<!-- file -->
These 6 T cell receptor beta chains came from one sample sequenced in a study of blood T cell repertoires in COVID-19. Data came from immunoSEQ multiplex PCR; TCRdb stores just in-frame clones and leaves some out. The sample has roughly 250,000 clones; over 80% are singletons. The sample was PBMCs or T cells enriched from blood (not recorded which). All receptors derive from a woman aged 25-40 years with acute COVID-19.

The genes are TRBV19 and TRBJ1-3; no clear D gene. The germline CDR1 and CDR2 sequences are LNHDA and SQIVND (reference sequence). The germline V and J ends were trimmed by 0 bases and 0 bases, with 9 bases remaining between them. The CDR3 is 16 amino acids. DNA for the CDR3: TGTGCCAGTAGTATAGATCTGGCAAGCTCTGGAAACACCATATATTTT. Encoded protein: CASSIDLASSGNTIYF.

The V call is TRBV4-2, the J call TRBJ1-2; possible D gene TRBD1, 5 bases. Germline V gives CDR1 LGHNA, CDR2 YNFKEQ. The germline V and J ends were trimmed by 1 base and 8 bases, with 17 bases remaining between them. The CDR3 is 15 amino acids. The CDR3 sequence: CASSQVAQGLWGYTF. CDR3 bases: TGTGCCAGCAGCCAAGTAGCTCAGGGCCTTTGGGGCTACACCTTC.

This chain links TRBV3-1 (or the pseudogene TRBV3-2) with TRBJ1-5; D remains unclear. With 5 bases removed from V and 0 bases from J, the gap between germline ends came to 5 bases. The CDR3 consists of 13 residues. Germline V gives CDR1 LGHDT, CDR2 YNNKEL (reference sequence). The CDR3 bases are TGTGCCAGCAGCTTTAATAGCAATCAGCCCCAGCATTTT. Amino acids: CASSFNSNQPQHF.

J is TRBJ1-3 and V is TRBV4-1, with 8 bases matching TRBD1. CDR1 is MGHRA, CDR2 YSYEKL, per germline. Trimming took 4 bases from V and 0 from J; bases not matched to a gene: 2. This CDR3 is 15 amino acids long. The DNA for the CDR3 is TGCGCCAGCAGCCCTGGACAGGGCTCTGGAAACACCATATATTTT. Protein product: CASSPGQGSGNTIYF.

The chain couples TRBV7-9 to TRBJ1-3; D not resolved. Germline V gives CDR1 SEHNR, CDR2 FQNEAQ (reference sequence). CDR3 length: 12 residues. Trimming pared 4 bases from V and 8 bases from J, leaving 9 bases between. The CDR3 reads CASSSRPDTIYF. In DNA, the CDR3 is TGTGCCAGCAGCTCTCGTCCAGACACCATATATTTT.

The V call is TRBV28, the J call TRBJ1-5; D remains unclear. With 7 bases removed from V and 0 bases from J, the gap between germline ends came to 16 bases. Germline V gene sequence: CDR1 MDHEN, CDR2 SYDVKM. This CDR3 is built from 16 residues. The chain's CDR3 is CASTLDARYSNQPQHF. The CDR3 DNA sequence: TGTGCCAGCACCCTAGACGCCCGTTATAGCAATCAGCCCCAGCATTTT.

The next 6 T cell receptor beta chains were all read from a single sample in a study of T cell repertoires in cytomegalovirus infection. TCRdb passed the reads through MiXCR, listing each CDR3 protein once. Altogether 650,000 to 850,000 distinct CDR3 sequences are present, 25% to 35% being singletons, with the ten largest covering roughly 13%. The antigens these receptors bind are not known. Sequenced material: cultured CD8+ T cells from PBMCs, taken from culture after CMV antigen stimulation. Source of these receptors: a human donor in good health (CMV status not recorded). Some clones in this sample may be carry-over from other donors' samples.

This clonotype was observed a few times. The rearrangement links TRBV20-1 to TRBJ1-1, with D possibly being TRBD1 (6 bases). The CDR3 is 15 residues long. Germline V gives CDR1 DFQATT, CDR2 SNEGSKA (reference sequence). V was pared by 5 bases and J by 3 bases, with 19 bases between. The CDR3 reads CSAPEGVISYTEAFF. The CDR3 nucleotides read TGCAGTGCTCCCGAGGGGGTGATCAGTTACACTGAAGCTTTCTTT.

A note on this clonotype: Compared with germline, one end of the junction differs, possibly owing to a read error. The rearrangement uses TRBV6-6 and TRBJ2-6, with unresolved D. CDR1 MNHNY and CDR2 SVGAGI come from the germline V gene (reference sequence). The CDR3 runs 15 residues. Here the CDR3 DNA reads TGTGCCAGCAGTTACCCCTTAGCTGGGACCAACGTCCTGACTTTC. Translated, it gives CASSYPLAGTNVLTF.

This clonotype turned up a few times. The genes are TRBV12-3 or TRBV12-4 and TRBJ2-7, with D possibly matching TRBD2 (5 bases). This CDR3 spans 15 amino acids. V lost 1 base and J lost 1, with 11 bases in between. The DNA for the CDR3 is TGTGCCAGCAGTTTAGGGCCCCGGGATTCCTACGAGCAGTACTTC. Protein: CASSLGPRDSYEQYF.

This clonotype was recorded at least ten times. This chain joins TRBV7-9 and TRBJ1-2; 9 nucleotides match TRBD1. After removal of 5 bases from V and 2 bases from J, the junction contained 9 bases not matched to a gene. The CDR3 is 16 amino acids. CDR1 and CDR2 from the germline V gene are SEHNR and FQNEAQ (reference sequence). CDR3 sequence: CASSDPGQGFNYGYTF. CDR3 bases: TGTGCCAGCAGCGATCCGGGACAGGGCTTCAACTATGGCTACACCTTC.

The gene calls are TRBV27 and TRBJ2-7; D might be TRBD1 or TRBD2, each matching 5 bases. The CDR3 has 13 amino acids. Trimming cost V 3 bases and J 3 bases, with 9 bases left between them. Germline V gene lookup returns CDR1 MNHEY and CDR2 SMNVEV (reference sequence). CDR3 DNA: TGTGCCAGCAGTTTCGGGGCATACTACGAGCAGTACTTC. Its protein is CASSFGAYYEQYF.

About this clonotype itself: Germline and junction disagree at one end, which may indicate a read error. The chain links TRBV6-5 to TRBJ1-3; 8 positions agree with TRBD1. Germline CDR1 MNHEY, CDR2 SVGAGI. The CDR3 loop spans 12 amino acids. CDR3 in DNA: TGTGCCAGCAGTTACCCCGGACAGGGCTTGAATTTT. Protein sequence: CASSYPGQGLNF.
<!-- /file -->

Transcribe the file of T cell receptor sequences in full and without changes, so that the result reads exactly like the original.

These 6 T cell receptor beta chains came from one sample sequenced in a study of blood T cell repertoires in COVID-19. Data came from immunoSEQ multiplex PCR; TCRdb stores just in-frame clones and leaves some out. The sample has roughly 250,000 clones; over 80% are singletons. The sample was PBMCs or T cells enriched from blood (not recorded which). All receptors derive from a woman aged 25-40 years with acute COVID-19.

The genes are TRBV19 and TRBJ1-3; no clear D gene. The germline CDR1 and CDR2 sequences are LNHDA and SQIVND (reference sequence). The germline V and J ends were trimmed by 0 bases and 0 bases, with 9 bases remaining between them. The CDR3 is 16 amino acids. DNA for the CDR3: TGTGCCAGTAGTATAGATCTGGCAAGCTCTGGAAACACCATATATTTT. Encoded protein: CASSIDLASSGNTIYF.

The V call is TRBV4-2, the J call TRBJ1-2; possible D gene TRBD1, 5 bases. Germline V gives CDR1 LGHNA, CDR2 YNFKEQ. The germline V and J ends were trimmed by 1 base and 8 bases, with 17 bases remaining between them. The CDR3 is 15 amino acids. The CDR3 sequence: CASSQVAQGLWGYTF. CDR3 bases: TGTGCCAGCAGCCAAGTAGCTCAGGGCCTTTGGGGCTACACCTTC.

This chain links TRBV3-1 (or the pseudogene TRBV3-2) with TRBJ1-5; D remains unclear. With 5 bases removed from V and 0 bases from J, the gap between germline ends came to 5 bases. The CDR3 consists of 13 residues. Germline V gives CDR1 LGHDT, CDR2 YNNKEL (reference sequence). The CDR3 bases are TGTGCCAGCAGCTTTAATAGCAATCAGCCCCAGCATTTT. Amino acids: CASSFNSNQPQHF.

J is TRBJ1-3 and V is TRBV4-1, with 8 bases matching TRBD1. CDR1 is MGHRA, CDR2 YSYEKL, per germline. Trimming took 4 bases from V and 0 from J; bases not matched to a gene: 2. This CDR3 is 15 amino acids long. The DNA for the CDR3 is TGCGCCAGCAGCCCTGGACAGGGCTCTGGAAACACCATATATTTT. Protein product: CASSPGQGSGNTIYF.

The chain couples TRBV7-9 to TRBJ1-3; D not resolved. Germline V gives CDR1 SEHNR, CDR2 FQNEAQ (reference sequence). CDR3 length: 12 residues. Trimming pared 4 bases from V and 8 bases from J, leaving 9 bases between. The CDR3 reads CASSSRPDTIYF. In DNA, the CDR3 is TGTGCCAGCAGCTCTCGTCCAGACACCATATATTTT.

The V call is TRBV28, the J call TRBJ1-5; D remains unclear. With 7 bases removed from V and 0 bases from J, the gap between germline ends came to 16 bases. Germline V gene sequence: CDR1 MDHEN, CDR2 SYDVKM. This CDR3 is built from 16 residues. The chain's CDR3 is CASTLDARYSNQPQHF. The CDR3 DNA sequence: TGTGCCAGCACCCTAGACGCCCGTTATAGCAATCAGCCCCAGCATTTT.

The next 6 T cell receptor beta chains were all read from a single sample in a study of T cell repertoires in cytomegalovirus infection. TCRdb passed the reads through MiXCR, listing each CDR3 protein once. Altogether 650,000 to 850,000 distinct CDR3 sequences are present, 25% to 35% being singletons, with the ten largest covering roughly 13%. The antigens these receptors bind are not known. Sequenced material: cultured CD8+ T cells from PBMCs, taken from culture after CMV antigen stimulation. Source of these receptors: a human donor in good health (CMV status not recorded). Some clones in this sample may be carry-over from other donors' samples.

This clonotype was observed a few times. The rearrangement links TRBV20-1 to TRBJ1-1, with D possibly being TRBD1 (6 bases). The CDR3 is 15 residues long. Germline V gives CDR1 DFQATT, CDR2 SNEGSKA (reference sequence). V was pared by 5 bases and J by 3 bases, with 19 bases between. The CDR3 reads CSAPEGVISYTEAFF. The CDR3 nucleotides read TGCAGTGCTCCCGAGGGGGTGATCAGTTACACTGAAGCTTTCTTT.

A note on this clonotype: Compared with germline, one end of the junction differs, possibly owing to a read error. The rearrangement uses TRBV6-6 and TRBJ2-6, with unresolved D. CDR1 MNHNY and CDR2 SVGAGI come from the germline V gene (reference sequence). The CDR3 runs 15 residues. Here the CDR3 DNA reads TGTGCCAGCAGTTACCCCTTAGCTGGGACCAACGTCCTGACTTTC. Translated, it gives CASSYPLAGTNVLTF.

This clonotype turned up a few times. The genes are TRBV12-3 or TRBV12-4 and TRBJ2-7, with D possibly matching TRBD2 (5 bases). This CDR3 spans 15 amino acids. V lost 1 base and J lost 1, with 11 bases in between. The DNA for the CDR3 is TGTGCCAGCAGTTTAGGGCCCCGGGATTCCTACGAGCAGTACTTC. Protein: CASSLGPRDSYEQYF.

This clonotype was recorded at least ten times. This chain joins TRBV7-9 and TRBJ1-2; 9 nucleotides match TRBD1. After removal of 5 bases from V and 2 bases from J, the junction contained 9 bases not matched to a gene. The CDR3 is 16 amino acids. CDR1 and CDR2 from the germline V gene are SEHNR and FQNEAQ (reference sequence). CDR3 sequence: CASSDPGQGFNYGYTF. CDR3 bases: TGTGCCAGCAGCGATCCGGGACAGGGCTTCAACTATGGCTACACCTTC.

The gene calls are TRBV27 and TRBJ2-7; D might be TRBD1 or TRBD2, each matching 5 bases. The CDR3 has 13 amino acids. Trimming cost V 3 bases and J 3 bases, with 9 bases left between them. Germline V gene lookup returns CDR1 MNHEY and CDR2 SMNVEV (reference sequence). CDR3 DNA: TGTGCCAGCAGTTTCGGGGCATACTACGAGCAGTACTTC. Its protein is CASSFGAYYEQYF.

About this clonotype itself: Germline and junction disagree at one end, which may indicate a read error. The chain links TRBV6-5 to TRBJ1-3; 8 positions agree with TRBD1. Germline CDR1 MNHEY, CDR2 SVGAGI. The CDR3 loop spans 12 amino acids. CDR3 in DNA: TGTGCCAGCAGTTACCCCGGACAGGGCTTGAATTTT. Protein sequence: CASSYPGQGLNF.